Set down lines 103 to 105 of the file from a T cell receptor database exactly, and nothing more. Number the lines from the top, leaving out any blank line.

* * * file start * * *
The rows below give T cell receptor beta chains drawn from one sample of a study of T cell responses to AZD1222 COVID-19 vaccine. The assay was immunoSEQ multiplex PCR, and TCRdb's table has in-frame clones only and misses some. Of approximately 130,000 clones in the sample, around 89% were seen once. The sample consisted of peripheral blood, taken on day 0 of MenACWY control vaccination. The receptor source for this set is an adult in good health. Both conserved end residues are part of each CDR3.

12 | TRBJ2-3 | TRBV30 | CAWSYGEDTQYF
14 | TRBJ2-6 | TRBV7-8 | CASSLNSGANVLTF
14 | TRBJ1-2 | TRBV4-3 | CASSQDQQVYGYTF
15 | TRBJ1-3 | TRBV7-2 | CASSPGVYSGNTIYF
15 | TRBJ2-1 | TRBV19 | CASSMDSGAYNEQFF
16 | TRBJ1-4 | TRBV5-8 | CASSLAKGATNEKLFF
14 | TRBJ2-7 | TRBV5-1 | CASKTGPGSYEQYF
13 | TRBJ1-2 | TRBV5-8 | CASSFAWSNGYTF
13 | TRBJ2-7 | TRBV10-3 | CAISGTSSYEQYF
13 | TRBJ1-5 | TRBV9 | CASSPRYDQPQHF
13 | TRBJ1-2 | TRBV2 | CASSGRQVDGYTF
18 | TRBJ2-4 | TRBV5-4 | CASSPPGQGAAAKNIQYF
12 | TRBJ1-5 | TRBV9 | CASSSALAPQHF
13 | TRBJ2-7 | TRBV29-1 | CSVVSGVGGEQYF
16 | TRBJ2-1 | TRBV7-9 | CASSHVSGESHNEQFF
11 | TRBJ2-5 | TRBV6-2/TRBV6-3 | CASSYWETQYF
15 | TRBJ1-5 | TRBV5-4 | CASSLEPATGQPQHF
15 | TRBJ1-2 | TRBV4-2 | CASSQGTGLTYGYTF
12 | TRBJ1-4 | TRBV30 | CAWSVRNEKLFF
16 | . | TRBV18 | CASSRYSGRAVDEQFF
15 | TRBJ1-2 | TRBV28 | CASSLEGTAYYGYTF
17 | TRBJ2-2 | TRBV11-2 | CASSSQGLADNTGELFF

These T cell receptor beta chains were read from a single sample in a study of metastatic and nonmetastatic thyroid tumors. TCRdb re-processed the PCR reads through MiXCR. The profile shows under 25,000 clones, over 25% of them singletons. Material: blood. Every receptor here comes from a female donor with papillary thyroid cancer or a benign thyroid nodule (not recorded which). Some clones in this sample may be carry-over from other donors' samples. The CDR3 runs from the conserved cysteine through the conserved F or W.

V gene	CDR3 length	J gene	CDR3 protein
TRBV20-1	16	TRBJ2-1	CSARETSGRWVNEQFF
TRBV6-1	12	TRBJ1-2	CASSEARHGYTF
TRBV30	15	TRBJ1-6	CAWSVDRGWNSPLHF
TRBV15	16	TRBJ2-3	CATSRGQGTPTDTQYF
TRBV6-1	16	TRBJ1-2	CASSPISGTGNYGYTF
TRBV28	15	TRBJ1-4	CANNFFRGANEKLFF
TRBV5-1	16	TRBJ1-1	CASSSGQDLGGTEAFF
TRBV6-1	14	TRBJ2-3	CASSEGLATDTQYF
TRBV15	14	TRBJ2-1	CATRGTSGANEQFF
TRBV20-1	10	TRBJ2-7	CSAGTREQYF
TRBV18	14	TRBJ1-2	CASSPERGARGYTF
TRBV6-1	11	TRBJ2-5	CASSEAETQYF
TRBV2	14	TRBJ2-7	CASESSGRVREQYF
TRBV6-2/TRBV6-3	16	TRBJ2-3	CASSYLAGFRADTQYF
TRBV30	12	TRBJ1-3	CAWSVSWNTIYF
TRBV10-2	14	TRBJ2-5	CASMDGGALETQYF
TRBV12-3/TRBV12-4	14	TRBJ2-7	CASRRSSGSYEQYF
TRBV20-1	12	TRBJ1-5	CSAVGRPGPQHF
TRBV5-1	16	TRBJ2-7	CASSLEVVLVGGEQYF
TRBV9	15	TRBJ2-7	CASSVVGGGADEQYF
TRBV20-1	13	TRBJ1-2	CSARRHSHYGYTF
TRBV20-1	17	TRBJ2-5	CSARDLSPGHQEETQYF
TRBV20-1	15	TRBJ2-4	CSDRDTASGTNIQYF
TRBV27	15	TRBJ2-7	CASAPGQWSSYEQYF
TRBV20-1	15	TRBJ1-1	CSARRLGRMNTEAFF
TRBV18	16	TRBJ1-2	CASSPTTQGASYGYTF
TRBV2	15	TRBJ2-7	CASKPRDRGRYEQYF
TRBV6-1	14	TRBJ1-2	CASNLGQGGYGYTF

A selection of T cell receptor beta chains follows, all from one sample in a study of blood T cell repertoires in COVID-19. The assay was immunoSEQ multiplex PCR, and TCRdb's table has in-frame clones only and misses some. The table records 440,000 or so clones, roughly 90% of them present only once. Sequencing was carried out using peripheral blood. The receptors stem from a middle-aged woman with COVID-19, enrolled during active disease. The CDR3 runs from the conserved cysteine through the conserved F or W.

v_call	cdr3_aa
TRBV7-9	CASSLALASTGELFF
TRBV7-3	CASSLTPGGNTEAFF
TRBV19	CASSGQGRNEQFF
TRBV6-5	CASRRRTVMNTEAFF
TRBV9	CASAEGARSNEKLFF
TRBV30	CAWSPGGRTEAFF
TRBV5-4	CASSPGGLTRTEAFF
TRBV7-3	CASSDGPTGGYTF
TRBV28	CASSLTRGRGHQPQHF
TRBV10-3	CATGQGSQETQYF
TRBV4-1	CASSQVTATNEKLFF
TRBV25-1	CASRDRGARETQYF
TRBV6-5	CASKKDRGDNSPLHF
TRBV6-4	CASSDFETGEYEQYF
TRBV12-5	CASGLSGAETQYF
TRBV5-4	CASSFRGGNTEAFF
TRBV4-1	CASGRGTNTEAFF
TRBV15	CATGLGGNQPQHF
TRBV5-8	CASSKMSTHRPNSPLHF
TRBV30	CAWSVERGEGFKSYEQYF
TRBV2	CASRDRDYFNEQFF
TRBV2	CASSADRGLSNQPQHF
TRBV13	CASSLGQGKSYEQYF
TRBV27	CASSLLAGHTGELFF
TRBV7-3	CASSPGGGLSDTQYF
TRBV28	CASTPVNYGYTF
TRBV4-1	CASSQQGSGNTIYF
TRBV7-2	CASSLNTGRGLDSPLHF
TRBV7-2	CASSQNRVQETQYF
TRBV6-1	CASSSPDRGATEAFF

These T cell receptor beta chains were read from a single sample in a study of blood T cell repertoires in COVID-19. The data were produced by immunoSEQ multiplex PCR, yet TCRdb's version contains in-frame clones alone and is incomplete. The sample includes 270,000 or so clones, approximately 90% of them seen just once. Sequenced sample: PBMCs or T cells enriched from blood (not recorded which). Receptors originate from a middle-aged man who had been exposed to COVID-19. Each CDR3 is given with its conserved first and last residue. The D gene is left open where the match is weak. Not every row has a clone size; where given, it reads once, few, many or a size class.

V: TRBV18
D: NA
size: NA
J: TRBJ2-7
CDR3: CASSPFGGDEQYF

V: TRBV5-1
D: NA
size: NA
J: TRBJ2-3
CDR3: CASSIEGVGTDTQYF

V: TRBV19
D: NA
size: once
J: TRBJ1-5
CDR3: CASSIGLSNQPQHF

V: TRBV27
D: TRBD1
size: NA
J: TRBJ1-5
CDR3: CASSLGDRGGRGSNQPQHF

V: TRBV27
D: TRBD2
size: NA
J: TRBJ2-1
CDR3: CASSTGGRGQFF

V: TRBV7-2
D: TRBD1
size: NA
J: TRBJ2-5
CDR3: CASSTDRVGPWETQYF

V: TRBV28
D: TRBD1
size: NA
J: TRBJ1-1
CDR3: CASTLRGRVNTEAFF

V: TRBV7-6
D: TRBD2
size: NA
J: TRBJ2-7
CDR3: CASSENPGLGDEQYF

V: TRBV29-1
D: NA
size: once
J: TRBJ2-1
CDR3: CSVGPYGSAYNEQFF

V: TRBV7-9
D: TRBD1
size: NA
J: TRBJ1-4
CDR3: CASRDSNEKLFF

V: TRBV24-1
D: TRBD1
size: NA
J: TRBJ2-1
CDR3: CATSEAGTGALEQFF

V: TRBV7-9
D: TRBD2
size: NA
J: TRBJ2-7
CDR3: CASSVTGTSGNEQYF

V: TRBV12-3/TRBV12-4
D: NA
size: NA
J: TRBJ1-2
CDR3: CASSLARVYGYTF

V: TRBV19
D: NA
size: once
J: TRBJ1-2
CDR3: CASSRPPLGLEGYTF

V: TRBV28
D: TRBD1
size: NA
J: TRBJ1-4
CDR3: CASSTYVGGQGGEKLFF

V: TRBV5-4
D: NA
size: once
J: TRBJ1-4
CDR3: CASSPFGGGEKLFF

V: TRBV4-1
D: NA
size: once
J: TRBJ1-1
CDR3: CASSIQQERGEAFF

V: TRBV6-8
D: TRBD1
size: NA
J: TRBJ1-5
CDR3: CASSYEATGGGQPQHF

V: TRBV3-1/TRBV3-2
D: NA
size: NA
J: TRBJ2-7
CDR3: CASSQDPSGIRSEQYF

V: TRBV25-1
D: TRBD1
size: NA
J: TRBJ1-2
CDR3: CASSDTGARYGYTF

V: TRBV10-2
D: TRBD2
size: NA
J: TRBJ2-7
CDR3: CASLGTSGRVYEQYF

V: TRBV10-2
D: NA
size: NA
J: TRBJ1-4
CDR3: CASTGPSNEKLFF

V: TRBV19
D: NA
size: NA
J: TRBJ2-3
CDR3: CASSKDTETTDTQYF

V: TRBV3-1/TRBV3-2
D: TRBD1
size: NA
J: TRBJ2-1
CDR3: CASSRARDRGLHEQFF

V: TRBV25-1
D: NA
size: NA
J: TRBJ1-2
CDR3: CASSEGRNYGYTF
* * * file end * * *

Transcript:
D: TRBD1
size: NA
J: TRBJ1-5